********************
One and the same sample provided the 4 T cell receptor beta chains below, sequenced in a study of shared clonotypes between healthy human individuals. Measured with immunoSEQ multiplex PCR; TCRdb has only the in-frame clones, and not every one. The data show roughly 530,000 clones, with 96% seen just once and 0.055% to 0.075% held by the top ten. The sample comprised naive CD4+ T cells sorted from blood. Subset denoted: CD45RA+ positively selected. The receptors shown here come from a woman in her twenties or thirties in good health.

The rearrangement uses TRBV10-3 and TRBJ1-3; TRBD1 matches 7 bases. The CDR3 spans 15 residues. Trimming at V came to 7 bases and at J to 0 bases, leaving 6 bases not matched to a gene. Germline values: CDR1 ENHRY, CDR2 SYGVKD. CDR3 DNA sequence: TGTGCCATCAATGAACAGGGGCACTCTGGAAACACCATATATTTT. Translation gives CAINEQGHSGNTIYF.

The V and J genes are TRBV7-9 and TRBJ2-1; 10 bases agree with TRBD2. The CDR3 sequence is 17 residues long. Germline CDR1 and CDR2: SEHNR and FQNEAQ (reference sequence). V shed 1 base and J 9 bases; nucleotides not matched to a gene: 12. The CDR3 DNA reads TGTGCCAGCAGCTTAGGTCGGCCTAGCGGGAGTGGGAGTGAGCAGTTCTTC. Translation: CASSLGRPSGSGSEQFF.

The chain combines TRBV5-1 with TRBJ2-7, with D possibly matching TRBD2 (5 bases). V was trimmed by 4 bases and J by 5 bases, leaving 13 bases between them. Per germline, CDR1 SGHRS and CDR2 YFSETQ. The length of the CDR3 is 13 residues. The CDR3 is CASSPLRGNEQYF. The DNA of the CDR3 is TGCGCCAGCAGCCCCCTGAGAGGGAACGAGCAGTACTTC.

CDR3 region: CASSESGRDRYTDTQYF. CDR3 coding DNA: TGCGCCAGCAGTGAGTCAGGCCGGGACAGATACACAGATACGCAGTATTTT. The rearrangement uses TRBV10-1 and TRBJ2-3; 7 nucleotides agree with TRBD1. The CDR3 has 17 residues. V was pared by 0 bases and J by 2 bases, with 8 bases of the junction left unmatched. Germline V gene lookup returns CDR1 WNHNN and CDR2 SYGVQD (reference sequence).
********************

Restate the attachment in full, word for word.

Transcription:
One and the same sample provided the 4 T cell receptor beta chains below, sequenced in a study of shared clonotypes between healthy human individuals. Measured with immunoSEQ multiplex PCR; TCRdb has only the in-frame clones, and not every one. The data show roughly 530,000 clones, with 96% seen just once and 0.055% to 0.075% held by the top ten. The sample comprised naive CD4+ T cells sorted from blood. Subset denoted: CD45RA+ positively selected. The receptors shown here come from a woman in her twenties or thirties in good health.

The rearrangement uses TRBV10-3 and TRBJ1-3; TRBD1 matches 7 bases. The CDR3 spans 15 residues. Trimming at V came to 7 bases and at J to 0 bases, leaving 6 bases not matched to a gene. Germline values: CDR1 ENHRY, CDR2 SYGVKD. CDR3 DNA sequence: TGTGCCATCAATGAACAGGGGCACTCTGGAAACACCATATATTTT. Translation gives CAINEQGHSGNTIYF.

The V and J genes are TRBV7-9 and TRBJ2-1; 10 bases agree with TRBD2. The CDR3 sequence is 17 residues long. Germline CDR1 and CDR2: SEHNR and FQNEAQ (reference sequence). V shed 1 base and J 9 bases; nucleotides not matched to a gene: 12. The CDR3 DNA reads TGTGCCAGCAGCTTAGGTCGGCCTAGCGGGAGTGGGAGTGAGCAGTTCTTC. Translation: CASSLGRPSGSGSEQFF.

The chain combines TRBV5-1 with TRBJ2-7, with D possibly matching TRBD2 (5 bases). V was trimmed by 4 bases and J by 5 bases, leaving 13 bases between them. Per germline, CDR1 SGHRS and CDR2 YFSETQ. The length of the CDR3 is 13 residues. The CDR3 is CASSPLRGNEQYF. The DNA of the CDR3 is TGCGCCAGCAGCCCCCTGAGAGGGAACGAGCAGTACTTC.

CDR3 region: CASSESGRDRYTDTQYF. CDR3 coding DNA: TGCGCCAGCAGTGAGTCAGGCCGGGACAGATACACAGATACGCAGTATTTT. The rearrangement uses TRBV10-1 and TRBJ2-3; 7 nucleotides agree with TRBD1. The CDR3 has 17 residues. V was pared by 0 bases and J by 2 bases, with 8 bases of the junction left unmatched. Germline V gene lookup returns CDR1 WNHNN and CDR2 SYGVQD (reference sequence).